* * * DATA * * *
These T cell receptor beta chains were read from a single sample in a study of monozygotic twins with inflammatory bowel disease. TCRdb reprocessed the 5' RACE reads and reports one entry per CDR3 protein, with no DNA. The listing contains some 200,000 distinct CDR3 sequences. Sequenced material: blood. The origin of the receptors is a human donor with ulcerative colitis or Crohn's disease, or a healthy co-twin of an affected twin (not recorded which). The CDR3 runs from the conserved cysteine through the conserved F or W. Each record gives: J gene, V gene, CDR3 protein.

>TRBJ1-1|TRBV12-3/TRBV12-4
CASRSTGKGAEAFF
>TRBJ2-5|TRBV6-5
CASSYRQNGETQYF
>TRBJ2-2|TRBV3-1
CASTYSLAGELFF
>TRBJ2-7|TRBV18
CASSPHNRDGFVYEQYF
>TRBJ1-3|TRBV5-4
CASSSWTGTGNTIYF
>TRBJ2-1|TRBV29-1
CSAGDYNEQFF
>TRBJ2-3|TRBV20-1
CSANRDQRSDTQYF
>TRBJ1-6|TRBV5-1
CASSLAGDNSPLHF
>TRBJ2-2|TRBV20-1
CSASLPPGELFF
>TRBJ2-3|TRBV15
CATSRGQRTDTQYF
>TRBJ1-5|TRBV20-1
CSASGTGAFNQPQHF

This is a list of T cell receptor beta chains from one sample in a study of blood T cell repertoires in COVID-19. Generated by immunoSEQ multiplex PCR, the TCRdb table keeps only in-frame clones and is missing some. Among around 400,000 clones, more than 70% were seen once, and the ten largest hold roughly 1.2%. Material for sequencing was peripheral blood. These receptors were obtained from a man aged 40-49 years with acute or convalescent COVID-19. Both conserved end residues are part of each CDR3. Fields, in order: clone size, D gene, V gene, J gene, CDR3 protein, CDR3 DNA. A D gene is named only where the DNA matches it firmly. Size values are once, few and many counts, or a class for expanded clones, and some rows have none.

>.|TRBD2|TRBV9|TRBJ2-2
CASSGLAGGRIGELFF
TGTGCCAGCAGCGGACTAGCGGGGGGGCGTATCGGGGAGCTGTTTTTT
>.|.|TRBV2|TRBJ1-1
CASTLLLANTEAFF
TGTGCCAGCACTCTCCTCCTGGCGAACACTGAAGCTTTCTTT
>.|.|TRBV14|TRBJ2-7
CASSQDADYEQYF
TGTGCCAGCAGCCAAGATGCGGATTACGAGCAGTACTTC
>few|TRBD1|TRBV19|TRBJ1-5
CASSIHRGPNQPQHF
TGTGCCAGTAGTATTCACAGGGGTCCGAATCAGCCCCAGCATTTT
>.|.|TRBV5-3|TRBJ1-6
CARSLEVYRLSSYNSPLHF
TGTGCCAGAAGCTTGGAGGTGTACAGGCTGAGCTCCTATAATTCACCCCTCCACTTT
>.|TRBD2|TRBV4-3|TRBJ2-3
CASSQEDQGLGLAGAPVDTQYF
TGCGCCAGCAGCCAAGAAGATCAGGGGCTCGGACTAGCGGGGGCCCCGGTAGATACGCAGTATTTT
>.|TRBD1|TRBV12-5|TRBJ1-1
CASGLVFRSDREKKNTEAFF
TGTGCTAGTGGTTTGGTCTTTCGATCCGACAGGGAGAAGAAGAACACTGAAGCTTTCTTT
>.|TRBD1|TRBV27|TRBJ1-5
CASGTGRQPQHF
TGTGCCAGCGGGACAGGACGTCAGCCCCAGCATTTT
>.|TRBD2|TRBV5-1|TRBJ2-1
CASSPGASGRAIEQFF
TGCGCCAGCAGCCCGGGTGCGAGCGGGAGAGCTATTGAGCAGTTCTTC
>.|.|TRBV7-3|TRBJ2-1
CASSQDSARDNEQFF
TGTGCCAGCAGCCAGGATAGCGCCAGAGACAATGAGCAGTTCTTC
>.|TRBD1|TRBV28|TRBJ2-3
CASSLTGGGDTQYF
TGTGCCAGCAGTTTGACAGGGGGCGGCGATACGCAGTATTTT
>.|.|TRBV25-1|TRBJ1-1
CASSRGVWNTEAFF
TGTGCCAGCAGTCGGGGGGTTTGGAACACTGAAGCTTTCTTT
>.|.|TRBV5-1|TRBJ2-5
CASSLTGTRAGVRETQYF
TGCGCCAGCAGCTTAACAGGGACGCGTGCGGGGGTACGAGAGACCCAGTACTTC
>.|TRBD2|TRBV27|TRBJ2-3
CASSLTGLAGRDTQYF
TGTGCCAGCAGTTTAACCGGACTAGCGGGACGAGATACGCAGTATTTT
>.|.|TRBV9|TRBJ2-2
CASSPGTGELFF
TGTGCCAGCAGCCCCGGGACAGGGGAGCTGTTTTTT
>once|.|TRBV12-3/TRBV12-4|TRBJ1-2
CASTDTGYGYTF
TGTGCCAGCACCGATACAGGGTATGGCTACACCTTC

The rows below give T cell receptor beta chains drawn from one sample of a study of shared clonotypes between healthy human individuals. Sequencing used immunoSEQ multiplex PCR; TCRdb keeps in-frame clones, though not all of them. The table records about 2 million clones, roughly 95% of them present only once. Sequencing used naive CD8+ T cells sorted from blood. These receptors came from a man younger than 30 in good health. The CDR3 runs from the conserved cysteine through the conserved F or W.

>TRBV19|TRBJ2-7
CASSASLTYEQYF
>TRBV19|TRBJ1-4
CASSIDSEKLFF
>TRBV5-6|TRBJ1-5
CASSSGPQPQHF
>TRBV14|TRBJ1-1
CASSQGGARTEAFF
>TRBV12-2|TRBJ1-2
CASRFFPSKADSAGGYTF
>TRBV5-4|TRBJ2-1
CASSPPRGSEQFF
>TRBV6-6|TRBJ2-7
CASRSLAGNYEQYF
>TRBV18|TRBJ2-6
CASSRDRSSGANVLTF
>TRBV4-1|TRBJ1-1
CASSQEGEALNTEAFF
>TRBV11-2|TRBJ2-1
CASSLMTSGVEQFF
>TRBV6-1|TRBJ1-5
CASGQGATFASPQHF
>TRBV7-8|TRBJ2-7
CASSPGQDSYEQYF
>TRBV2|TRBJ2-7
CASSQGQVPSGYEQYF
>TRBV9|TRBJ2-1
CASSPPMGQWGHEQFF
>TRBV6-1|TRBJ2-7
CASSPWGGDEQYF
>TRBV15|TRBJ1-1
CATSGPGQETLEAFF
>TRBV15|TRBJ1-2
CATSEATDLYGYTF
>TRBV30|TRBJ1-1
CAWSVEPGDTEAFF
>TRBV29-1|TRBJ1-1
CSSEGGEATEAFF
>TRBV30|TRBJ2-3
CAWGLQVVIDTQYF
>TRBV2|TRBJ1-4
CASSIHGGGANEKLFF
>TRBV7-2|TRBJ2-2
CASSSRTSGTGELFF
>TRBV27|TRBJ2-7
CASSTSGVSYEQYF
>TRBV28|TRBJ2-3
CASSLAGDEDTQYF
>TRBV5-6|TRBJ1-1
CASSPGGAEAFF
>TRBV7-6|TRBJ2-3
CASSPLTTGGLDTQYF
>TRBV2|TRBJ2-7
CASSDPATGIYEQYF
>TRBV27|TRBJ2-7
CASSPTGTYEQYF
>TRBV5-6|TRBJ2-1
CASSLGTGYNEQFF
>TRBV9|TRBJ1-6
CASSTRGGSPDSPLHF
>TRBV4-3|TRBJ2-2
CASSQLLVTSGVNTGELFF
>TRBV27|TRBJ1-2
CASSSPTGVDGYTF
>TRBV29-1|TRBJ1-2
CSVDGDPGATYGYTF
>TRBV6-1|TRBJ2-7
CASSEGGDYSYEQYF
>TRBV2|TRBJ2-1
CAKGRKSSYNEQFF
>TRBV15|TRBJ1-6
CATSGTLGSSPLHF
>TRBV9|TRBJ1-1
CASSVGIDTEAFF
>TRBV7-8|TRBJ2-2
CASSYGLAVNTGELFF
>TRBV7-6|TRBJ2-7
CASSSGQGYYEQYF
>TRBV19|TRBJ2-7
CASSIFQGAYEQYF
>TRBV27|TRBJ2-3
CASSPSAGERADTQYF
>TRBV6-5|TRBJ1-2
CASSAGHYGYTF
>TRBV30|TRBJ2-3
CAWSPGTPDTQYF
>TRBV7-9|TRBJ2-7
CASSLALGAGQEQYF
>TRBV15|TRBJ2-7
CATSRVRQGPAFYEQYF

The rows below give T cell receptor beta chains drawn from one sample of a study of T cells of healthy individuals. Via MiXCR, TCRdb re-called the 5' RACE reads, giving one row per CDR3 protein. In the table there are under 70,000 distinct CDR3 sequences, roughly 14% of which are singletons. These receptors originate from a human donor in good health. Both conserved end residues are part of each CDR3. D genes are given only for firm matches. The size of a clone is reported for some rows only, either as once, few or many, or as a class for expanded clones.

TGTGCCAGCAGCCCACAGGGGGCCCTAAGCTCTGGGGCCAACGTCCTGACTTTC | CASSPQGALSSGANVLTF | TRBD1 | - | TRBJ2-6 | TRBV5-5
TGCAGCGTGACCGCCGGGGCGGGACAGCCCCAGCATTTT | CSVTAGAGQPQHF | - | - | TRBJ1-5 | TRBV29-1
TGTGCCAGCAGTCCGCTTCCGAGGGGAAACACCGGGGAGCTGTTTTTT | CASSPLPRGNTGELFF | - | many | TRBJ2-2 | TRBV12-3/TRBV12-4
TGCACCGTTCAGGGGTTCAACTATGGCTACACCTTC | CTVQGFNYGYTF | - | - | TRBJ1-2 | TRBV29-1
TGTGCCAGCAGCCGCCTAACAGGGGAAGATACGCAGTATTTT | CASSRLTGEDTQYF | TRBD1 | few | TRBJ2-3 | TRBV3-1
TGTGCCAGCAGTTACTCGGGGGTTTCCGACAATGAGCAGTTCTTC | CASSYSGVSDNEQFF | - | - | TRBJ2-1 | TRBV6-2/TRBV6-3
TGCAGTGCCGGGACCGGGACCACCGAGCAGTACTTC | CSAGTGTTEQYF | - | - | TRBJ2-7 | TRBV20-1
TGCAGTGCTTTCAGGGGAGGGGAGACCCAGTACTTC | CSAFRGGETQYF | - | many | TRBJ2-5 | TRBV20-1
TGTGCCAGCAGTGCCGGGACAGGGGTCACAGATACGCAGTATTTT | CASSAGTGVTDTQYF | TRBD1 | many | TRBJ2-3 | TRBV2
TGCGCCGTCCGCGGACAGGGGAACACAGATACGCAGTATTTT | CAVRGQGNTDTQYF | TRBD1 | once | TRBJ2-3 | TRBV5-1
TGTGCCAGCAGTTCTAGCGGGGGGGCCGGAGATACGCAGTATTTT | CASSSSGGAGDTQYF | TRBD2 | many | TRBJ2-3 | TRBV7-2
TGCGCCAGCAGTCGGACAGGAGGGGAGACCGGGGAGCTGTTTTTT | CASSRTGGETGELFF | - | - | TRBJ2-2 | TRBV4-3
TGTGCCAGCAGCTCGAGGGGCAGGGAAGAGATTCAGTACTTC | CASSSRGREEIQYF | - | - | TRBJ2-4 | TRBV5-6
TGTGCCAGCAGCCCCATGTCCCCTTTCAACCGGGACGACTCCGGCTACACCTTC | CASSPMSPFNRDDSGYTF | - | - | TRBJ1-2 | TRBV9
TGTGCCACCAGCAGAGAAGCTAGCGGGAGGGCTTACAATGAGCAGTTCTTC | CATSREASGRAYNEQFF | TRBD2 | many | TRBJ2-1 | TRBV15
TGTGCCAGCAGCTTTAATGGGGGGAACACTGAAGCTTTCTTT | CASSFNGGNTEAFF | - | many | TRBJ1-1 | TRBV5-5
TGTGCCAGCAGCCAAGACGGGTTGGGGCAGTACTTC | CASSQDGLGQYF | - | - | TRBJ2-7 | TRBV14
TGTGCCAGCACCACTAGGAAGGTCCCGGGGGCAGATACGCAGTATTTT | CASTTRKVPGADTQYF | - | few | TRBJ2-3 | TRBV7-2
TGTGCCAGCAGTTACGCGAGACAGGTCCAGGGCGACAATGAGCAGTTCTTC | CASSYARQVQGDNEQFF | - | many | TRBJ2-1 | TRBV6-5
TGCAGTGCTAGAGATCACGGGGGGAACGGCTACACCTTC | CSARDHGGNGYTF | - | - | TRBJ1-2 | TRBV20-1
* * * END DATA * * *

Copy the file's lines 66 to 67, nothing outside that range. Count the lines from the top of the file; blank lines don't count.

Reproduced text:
TGTGCCAGCAGTTTAACCGGACTAGCGGGACGAGATACGCAGTATTTT
>.|.|TRBV9|TRBJ2-2